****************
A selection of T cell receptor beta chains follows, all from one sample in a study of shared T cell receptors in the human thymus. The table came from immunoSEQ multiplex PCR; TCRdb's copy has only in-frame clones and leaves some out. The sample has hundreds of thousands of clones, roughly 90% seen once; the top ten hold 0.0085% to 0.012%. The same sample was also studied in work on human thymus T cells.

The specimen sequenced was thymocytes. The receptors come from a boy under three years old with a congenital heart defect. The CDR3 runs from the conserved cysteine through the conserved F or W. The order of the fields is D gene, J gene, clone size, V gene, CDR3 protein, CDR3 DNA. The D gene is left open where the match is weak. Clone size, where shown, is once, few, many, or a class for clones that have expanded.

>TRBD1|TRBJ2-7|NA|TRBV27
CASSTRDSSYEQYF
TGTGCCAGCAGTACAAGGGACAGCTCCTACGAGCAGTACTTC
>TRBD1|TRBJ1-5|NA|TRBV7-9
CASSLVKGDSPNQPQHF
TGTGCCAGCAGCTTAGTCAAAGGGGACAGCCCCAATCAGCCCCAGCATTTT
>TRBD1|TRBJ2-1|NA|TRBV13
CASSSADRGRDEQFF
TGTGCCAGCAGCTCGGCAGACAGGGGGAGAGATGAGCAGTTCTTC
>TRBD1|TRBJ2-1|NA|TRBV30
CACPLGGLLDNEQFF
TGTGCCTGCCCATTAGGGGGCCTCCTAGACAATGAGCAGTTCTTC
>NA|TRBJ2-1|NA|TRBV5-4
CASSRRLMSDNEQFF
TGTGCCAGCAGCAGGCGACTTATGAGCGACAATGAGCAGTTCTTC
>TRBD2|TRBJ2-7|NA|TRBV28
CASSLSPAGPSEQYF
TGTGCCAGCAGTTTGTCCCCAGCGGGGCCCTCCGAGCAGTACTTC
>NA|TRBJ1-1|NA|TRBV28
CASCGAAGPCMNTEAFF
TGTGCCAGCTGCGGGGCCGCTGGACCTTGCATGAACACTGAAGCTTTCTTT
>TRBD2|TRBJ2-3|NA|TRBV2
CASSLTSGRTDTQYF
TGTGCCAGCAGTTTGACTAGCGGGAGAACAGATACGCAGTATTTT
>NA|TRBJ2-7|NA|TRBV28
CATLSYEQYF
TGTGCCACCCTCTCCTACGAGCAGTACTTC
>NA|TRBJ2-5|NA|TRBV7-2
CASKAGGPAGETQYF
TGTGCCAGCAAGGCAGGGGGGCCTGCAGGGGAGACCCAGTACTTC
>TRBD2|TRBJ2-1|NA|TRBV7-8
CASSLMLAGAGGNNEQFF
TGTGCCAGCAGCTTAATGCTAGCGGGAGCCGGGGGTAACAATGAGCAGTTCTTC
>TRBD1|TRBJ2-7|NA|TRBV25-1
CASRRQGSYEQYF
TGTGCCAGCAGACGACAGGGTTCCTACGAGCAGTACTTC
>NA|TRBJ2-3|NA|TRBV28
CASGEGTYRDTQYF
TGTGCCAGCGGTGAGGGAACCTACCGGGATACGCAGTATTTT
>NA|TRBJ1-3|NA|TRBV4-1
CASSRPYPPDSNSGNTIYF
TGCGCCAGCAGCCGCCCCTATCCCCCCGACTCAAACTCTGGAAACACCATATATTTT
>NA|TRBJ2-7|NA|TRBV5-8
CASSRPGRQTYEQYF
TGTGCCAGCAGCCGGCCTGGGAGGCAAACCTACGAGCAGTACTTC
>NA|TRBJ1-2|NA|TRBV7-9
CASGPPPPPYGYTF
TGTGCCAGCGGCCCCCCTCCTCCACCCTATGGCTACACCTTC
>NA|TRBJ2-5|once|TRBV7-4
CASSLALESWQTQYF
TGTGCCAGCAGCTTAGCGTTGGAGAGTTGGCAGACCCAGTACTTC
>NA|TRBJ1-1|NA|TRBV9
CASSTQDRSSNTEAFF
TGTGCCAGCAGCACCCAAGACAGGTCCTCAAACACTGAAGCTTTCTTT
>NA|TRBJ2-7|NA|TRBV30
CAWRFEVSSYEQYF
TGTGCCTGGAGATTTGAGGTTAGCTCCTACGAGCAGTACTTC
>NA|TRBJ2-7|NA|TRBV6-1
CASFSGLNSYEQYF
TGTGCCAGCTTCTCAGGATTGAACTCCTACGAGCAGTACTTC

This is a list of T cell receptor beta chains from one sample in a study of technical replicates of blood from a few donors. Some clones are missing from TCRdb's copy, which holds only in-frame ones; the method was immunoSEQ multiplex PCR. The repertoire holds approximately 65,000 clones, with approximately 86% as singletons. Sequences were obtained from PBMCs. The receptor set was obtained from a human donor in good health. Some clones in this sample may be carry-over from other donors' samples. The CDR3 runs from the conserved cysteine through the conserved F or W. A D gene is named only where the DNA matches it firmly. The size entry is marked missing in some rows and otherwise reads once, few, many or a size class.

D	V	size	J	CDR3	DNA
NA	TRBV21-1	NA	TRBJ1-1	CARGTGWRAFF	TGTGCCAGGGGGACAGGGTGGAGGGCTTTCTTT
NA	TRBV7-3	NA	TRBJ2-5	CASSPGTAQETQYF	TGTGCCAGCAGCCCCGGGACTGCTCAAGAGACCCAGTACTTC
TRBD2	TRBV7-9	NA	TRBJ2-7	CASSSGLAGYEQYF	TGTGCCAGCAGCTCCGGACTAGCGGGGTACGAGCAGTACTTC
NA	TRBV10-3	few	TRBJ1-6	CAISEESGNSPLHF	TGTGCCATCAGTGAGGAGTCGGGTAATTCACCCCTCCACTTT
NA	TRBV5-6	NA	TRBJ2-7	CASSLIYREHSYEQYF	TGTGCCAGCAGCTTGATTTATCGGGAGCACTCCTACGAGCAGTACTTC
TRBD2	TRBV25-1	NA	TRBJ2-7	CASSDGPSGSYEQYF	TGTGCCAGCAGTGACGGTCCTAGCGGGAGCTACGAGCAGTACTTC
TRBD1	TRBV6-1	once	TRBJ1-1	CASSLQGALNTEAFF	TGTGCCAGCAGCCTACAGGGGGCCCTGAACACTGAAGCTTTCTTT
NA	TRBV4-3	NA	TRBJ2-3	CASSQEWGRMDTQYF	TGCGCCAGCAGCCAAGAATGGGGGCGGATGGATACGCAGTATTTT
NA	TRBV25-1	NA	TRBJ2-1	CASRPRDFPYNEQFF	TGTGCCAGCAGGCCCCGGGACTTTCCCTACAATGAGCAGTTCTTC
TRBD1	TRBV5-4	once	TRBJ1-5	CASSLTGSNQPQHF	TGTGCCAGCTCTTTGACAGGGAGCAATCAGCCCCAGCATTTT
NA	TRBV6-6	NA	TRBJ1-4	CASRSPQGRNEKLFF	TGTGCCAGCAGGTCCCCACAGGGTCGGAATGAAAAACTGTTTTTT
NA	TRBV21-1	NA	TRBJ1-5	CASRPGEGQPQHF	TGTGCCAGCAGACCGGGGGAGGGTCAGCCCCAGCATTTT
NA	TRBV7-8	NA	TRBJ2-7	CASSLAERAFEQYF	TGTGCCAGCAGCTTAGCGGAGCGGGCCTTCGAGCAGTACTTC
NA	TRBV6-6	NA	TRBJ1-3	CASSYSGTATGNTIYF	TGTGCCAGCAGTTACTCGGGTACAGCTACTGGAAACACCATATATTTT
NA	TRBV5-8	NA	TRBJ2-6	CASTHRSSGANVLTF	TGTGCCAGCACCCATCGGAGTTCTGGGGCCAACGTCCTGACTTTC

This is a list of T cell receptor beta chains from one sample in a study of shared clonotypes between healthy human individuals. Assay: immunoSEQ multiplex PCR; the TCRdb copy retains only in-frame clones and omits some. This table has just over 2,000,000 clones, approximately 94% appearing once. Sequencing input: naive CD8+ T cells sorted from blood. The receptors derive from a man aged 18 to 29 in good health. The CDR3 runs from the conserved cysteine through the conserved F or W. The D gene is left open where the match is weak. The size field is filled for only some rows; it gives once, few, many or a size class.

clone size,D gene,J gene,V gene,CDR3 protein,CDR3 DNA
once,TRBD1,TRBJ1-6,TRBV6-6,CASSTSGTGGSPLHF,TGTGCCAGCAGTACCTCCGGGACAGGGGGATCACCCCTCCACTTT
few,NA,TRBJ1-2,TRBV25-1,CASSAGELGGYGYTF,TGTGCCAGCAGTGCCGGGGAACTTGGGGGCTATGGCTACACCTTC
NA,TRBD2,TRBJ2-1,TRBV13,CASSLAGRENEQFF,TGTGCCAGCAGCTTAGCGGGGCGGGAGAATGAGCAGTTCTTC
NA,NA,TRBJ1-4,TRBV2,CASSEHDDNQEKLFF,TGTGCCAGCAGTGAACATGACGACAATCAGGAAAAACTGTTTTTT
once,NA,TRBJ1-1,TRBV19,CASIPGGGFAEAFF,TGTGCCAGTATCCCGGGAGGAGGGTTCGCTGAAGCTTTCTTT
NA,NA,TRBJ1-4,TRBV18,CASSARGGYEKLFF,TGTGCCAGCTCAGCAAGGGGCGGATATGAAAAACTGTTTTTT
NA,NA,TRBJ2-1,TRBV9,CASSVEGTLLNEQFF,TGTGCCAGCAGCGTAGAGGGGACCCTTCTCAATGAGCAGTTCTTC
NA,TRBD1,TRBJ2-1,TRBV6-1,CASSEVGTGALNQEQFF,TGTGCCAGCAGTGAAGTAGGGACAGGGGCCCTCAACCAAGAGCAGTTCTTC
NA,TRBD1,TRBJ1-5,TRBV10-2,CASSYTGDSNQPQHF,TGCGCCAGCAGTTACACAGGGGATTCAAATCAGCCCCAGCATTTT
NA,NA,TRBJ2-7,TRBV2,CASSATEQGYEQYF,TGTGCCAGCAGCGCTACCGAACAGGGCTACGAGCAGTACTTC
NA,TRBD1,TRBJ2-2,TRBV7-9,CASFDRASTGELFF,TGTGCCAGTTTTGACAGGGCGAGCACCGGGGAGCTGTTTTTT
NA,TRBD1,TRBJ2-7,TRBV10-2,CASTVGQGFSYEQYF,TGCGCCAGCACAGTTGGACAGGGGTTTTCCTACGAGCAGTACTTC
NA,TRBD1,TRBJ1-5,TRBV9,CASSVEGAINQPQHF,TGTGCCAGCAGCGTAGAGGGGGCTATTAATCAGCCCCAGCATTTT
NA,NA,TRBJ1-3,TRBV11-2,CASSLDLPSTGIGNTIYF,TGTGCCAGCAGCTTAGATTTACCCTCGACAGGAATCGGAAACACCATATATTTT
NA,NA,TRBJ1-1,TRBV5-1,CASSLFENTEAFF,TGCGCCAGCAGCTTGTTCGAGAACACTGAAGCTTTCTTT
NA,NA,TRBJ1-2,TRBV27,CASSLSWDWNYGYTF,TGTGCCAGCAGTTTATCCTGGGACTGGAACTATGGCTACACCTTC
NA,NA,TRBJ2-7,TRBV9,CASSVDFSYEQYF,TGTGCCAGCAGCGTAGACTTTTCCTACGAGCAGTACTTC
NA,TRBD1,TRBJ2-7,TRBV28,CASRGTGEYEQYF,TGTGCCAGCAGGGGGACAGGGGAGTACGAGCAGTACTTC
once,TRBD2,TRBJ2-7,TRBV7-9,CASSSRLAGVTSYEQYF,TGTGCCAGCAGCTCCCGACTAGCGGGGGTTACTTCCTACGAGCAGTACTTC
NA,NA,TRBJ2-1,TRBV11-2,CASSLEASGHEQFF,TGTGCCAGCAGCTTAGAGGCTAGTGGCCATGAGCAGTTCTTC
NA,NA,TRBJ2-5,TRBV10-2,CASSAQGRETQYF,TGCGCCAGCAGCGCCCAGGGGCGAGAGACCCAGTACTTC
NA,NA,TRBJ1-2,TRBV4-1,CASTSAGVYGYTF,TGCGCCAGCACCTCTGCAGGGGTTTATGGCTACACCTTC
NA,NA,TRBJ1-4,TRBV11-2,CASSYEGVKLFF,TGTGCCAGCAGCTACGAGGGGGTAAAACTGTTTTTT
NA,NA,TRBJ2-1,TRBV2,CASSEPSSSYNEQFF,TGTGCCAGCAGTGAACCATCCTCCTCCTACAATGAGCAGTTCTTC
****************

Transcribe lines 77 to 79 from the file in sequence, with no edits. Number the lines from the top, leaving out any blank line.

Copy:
NA	TRBV7-8	NA	TRBJ2-7	CASSLAERAFEQYF	TGTGCCAGCAGCTTAGCGGAGCGGGCCTTCGAGCAGTACTTC
NA	TRBV6-6	NA	TRBJ1-3	CASSYSGTATGNTIYF	TGTGCCAGCAGTTACTCGGGTACAGCTACTGGAAACACCATATATTTT
NA	TRBV5-8	NA	TRBJ2-6	CASTHRSSGANVLTF	TGTGCCAGCACCCATCGGAGTTCTGGGGCCAACGTCCTGACTTTC